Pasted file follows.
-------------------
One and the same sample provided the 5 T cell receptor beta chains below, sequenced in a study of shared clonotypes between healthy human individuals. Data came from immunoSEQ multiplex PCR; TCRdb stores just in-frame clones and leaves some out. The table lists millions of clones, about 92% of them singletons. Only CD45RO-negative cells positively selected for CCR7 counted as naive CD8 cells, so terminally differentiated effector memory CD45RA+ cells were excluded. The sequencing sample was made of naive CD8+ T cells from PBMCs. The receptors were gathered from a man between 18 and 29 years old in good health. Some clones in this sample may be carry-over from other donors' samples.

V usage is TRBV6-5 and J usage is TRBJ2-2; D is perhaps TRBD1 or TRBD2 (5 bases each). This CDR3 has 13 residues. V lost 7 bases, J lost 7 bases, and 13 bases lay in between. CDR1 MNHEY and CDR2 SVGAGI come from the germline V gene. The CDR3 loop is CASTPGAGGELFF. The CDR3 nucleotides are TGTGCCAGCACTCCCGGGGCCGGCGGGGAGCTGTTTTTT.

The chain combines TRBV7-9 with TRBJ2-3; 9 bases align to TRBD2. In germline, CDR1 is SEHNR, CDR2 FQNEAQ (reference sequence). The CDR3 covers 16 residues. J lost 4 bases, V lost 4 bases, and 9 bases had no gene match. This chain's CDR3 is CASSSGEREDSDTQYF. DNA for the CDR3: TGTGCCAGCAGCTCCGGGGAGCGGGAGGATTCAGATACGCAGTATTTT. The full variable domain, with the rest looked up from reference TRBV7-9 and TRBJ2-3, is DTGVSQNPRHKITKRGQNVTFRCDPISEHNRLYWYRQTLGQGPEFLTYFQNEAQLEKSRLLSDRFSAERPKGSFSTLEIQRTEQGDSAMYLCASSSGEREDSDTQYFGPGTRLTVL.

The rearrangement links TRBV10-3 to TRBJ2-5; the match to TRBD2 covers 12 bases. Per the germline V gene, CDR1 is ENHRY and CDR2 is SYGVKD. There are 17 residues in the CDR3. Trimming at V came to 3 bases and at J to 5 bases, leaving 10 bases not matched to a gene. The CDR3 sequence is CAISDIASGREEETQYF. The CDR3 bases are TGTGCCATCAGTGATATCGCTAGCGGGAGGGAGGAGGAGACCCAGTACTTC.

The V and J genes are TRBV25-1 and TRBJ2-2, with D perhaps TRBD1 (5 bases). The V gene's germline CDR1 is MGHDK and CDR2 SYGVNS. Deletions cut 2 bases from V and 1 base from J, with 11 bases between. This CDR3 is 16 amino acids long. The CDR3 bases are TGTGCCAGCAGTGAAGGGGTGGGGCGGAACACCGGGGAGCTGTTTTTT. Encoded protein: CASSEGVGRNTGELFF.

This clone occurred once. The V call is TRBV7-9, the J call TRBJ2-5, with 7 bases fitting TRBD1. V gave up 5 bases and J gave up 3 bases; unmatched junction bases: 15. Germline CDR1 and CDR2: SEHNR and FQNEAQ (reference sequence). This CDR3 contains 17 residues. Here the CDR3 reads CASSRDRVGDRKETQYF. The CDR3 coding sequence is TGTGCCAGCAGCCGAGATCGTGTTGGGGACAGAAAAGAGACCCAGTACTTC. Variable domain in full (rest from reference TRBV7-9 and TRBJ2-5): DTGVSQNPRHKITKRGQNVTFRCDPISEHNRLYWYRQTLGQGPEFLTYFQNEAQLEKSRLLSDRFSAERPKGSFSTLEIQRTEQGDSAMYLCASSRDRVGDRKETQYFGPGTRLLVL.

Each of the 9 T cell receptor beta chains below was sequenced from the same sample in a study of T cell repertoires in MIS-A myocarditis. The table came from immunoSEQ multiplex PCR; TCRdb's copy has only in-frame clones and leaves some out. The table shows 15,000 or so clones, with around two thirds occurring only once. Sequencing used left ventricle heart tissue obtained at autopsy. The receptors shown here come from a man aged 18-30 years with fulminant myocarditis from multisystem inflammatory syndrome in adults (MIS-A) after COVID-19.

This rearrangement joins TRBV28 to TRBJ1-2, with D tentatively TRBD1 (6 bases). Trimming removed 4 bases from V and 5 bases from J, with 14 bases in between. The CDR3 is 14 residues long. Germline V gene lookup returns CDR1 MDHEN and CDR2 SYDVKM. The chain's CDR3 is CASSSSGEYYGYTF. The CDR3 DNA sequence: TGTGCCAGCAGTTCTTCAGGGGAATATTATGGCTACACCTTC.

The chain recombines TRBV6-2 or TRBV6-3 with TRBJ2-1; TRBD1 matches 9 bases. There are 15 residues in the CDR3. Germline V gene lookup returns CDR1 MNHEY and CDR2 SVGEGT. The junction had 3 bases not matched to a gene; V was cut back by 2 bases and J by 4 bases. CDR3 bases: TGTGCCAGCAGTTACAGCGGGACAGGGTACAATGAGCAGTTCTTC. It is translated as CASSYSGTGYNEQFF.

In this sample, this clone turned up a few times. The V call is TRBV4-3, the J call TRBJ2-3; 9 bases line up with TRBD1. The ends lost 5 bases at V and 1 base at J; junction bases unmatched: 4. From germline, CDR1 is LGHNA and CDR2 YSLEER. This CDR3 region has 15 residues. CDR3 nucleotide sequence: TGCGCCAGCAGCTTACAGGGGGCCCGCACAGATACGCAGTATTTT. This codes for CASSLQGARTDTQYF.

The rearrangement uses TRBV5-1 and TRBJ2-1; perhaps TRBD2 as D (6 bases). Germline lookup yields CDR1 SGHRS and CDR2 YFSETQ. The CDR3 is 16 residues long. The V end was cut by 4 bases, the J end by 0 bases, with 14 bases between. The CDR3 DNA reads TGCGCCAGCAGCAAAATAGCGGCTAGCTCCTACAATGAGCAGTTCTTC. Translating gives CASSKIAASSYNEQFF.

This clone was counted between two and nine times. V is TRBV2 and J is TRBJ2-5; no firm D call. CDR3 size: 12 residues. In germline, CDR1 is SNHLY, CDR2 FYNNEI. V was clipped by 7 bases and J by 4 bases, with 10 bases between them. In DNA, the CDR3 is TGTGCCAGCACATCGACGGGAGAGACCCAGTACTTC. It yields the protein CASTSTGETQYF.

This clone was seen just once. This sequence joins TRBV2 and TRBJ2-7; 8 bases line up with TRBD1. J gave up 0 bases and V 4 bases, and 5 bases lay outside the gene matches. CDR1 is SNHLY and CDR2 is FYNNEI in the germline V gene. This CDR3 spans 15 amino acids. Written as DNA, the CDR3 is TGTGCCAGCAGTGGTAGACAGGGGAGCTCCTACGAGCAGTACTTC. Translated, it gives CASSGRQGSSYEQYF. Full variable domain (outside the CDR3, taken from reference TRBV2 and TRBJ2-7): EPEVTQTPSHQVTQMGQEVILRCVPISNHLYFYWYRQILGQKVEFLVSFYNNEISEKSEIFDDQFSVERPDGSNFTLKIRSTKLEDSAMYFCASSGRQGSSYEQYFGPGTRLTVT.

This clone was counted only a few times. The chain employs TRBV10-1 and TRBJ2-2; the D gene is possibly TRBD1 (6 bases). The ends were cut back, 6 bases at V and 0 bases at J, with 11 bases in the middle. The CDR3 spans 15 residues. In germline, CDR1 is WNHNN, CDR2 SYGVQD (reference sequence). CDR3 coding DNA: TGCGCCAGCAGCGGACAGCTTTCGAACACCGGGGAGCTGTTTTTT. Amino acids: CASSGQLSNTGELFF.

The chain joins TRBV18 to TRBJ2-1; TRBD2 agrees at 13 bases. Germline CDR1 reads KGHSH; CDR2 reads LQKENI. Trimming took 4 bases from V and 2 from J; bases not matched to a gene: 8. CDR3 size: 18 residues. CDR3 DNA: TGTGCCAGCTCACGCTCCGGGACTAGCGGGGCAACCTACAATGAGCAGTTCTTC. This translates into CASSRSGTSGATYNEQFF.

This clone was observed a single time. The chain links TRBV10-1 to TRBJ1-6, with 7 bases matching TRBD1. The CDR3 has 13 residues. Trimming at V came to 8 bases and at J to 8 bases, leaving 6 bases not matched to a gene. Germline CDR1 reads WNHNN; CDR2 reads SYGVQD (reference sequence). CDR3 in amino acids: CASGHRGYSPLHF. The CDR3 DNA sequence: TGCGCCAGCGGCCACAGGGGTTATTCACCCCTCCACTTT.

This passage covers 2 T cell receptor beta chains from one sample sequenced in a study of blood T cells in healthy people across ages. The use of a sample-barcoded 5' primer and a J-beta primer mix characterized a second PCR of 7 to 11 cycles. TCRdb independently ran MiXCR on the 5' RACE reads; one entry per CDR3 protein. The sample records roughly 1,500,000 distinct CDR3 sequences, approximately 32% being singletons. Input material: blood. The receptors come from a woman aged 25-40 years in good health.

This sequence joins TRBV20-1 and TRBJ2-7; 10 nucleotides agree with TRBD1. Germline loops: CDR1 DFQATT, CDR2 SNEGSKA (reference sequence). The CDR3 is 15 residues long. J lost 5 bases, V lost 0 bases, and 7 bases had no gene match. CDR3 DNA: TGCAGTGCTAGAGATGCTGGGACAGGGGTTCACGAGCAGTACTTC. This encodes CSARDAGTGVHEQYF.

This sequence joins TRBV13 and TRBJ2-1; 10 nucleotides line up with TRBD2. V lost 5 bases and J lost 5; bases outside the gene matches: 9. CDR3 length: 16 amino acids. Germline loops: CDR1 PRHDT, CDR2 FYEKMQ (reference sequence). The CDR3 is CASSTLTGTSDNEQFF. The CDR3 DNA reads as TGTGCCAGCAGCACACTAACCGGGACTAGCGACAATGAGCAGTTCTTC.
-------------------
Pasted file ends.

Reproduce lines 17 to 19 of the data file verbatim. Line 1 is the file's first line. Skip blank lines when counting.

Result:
This passage covers 2 T cell receptor beta chains from one sample sequenced in a study of blood T cells in healthy people across ages. The use of a sample-barcoded 5' primer and a J-beta primer mix characterized a second PCR of 7 to 11 cycles. TCRdb independently ran MiXCR on the 5' RACE reads; one entry per CDR3 protein. The sample records roughly 1,500,000 distinct CDR3 sequences, approximately 32% being singletons. Input material: blood. The receptors come from a woman aged 25-40 years in good health.

This sequence joins TRBV20-1 and TRBJ2-7; 10 nucleotides agree with TRBD1. Germline loops: CDR1 DFQATT, CDR2 SNEGSKA (reference sequence). The CDR3 is 15 residues long. J lost 5 bases, V lost 0 bases, and 7 bases had no gene match. CDR3 DNA: TGCAGTGCTAGAGATGCTGGGACAGGGGTTCACGAGCAGTACTTC. This encodes CSARDAGTGVHEQYF.

This sequence joins TRBV13 and TRBJ2-1; 10 nucleotides line up with TRBD2. V lost 5 bases and J lost 5; bases outside the gene matches: 9. CDR3 length: 16 amino acids. Germline loops: CDR1 PRHDT, CDR2 FYEKMQ (reference sequence). The CDR3 is CASSTLTGTSDNEQFF. The CDR3 DNA reads as TGTGCCAGCAGCACACTAACCGGGACTAGCGACAATGAGCAGTTCTTC.